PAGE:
"Some article called me the most feared man in Silicon Valley," he says. "Good Lord! Why? My teenage boys got a kick out of it: 'Dad, how could this be true? You're not even the most feared person in this house.' "
In this week's podcast, BusinessWeek's executive editor, John Byrne, and senior writer, Michael Orey, discuss how snapping up thousands of patents can make Intellectual Ventures a leader in innovation -- or litigation.
When visitors walk into the headquarters of Intellectual Ventures, they come face to face with the full-size head of a Tyrannosaurus rex—the special-effects model used in the film “Jurassic Park II”. Is that a hint that the company wants to eat IT companies alive?
As he showed me around his best-equipped-in-the-universe kitchen, I half-expected Nathan Myhrvold to introduce himself as "Bond, James Bond." Myhrvold, the 46-year-old former chief technology officer for Microsoft, left the the company in 2000 with well over $100 in his pocket in order to roam the world with his wife and twin teenage boys.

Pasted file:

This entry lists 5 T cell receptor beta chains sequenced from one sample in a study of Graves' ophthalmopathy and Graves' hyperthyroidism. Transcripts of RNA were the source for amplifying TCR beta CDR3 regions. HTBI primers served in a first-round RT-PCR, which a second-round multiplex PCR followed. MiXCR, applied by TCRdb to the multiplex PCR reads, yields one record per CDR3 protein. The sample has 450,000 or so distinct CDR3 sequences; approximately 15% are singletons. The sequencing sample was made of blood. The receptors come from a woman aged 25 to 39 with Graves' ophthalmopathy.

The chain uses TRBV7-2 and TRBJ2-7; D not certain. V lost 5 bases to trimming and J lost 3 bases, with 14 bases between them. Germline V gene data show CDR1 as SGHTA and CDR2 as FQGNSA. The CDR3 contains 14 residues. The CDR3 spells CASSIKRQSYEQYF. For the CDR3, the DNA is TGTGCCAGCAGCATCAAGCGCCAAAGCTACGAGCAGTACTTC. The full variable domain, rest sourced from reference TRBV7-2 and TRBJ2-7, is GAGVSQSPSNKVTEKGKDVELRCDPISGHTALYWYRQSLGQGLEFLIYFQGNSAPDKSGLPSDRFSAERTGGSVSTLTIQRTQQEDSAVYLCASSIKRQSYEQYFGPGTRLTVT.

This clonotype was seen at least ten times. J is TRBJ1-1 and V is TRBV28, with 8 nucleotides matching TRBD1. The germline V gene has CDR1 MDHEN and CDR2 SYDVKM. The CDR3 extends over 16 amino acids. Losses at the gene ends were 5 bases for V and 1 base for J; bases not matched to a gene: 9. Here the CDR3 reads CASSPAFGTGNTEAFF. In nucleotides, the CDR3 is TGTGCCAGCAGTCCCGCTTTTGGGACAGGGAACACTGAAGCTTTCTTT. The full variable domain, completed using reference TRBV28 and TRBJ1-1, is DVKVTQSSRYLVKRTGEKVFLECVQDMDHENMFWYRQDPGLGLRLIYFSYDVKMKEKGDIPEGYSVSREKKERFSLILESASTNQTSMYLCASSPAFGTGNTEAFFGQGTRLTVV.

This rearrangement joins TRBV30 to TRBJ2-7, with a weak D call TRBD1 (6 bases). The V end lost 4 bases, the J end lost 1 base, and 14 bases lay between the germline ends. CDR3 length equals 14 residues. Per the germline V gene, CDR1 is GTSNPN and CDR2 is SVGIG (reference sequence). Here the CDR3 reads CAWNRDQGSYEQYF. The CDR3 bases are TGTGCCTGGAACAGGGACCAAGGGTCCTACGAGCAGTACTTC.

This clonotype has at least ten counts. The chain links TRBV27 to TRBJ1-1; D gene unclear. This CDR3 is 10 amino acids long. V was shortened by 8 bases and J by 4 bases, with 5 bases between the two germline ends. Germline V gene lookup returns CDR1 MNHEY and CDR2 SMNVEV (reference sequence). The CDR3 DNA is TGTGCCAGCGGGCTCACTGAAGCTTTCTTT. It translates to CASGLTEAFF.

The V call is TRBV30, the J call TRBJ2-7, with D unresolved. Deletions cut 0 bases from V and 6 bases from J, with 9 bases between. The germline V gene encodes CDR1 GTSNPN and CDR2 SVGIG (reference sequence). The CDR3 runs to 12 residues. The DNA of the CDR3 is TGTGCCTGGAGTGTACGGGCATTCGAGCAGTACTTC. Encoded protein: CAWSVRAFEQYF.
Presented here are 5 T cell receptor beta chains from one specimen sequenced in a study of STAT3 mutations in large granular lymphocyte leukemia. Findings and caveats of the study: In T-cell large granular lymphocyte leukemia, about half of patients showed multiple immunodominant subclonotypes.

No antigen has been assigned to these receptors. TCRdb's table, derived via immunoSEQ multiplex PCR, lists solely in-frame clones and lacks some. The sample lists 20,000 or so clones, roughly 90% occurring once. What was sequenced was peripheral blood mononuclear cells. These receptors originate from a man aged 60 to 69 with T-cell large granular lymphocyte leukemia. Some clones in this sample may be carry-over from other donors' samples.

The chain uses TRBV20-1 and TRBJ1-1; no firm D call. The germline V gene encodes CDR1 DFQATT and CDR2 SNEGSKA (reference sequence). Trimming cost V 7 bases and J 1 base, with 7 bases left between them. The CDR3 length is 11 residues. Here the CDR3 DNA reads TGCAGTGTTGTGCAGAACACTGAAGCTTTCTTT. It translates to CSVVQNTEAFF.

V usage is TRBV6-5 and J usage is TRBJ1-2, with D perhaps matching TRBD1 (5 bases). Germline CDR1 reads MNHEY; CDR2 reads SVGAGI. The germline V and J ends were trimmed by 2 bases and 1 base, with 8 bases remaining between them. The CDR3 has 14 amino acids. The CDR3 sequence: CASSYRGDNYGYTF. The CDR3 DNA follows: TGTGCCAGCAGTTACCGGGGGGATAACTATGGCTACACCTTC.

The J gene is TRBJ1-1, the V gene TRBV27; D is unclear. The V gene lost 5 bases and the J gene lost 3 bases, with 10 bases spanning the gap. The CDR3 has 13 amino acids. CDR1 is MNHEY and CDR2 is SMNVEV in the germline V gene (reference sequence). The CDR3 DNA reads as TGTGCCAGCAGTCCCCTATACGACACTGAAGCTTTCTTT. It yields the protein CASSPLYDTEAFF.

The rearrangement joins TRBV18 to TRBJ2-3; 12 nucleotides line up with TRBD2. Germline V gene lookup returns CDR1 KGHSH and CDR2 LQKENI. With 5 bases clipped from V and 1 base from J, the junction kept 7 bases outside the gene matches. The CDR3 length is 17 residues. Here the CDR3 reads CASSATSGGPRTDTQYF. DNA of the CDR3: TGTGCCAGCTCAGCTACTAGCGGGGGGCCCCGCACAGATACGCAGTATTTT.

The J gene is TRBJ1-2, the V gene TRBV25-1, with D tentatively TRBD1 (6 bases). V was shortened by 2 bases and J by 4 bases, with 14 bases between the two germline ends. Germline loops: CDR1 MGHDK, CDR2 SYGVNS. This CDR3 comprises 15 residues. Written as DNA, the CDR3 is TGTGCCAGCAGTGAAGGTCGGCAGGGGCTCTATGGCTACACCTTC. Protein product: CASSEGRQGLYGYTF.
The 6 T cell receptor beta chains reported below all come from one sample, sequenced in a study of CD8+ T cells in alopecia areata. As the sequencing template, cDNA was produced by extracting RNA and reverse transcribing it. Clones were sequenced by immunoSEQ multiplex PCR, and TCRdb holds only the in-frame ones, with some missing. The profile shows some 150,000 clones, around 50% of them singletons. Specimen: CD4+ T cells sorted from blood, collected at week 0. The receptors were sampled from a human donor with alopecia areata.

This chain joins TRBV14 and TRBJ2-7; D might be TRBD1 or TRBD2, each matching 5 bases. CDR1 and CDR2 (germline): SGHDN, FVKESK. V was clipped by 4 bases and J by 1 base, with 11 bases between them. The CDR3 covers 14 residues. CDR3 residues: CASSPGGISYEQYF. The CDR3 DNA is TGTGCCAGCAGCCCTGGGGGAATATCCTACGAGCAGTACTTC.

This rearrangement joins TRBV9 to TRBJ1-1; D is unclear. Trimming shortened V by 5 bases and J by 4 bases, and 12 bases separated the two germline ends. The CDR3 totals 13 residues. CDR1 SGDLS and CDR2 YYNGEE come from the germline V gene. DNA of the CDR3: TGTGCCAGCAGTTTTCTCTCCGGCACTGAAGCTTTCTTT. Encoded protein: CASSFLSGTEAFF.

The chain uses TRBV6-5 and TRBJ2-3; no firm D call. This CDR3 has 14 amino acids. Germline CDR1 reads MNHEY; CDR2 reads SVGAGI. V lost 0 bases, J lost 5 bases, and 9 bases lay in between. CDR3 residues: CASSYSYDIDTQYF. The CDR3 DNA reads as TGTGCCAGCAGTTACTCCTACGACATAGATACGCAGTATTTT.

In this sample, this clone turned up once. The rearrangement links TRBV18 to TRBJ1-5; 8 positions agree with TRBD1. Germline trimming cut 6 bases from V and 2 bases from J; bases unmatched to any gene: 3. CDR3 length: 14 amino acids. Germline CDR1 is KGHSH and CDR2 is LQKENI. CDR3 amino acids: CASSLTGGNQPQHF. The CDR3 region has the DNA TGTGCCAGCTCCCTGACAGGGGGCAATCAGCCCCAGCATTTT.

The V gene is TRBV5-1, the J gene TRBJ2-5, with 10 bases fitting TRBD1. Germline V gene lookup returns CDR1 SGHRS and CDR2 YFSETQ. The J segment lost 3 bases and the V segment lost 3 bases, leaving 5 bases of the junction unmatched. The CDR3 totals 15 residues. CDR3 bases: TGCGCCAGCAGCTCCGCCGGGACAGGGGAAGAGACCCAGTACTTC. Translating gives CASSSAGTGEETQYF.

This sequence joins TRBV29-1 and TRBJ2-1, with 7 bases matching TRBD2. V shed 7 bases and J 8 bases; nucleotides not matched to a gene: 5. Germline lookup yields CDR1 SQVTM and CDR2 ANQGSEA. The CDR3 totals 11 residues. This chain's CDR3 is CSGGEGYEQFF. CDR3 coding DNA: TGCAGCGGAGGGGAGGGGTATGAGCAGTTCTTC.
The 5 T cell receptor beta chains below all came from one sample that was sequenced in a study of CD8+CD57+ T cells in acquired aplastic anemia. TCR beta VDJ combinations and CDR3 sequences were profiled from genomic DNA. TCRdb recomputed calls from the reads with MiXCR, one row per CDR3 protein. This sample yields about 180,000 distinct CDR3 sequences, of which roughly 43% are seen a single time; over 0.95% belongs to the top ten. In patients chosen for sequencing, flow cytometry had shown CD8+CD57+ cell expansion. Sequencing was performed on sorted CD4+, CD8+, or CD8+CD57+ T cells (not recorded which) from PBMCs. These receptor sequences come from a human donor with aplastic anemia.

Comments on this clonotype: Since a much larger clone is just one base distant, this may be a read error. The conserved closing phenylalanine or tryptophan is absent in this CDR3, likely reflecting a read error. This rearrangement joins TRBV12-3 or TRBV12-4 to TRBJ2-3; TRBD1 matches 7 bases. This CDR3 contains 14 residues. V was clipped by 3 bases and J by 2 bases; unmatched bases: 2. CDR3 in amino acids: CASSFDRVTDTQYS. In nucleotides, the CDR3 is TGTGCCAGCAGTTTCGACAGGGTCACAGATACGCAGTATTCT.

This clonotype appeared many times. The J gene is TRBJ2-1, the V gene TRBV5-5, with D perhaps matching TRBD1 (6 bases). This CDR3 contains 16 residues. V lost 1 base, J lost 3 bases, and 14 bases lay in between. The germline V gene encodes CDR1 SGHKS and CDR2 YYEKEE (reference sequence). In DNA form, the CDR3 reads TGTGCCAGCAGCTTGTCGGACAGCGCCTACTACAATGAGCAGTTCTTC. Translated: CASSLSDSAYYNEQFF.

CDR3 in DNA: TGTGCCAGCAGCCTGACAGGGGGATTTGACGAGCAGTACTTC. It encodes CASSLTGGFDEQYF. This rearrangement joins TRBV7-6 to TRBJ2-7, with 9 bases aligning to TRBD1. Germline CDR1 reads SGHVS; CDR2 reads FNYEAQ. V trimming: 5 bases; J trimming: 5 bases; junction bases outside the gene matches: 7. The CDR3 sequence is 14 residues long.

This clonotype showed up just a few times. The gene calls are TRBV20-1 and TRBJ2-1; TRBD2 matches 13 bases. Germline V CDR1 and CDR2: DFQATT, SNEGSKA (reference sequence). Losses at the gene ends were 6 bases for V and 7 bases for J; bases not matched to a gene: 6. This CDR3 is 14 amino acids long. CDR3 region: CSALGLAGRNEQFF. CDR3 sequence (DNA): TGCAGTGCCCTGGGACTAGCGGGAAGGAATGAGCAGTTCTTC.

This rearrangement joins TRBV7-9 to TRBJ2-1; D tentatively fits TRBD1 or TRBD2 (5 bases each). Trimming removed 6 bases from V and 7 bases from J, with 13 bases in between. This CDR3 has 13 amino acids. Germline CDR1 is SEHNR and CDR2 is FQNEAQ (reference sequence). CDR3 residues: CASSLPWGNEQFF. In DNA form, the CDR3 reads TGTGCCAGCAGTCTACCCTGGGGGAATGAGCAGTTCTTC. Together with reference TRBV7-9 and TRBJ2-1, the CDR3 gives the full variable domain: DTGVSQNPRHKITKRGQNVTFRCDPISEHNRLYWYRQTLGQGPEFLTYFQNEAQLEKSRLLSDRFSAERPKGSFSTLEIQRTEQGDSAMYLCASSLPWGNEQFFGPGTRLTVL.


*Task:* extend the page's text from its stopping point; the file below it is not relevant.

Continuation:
Nathan P. Myhrvold, the frenetic and intellectually versatile founder of Microsoft Research, may turn out to be the Thomas Edison or Edwin Land of his generation.
Microsoft's former technology chief is branching out. He's looking for industries where efficiencies multiply every couple of years--in infotech, sure, but biology too.
Nathan Myhrvold created Microsoft's research group and left with a vast fortune. Now he's created his own organization to keep innovation humming.
We love to curse the New Economy. Oh, do we feel betrayed. All that Internet stuff — look where it got us. Laid off. Bankrupt. Thinking Krispy Kreme is a hot investment opportunity.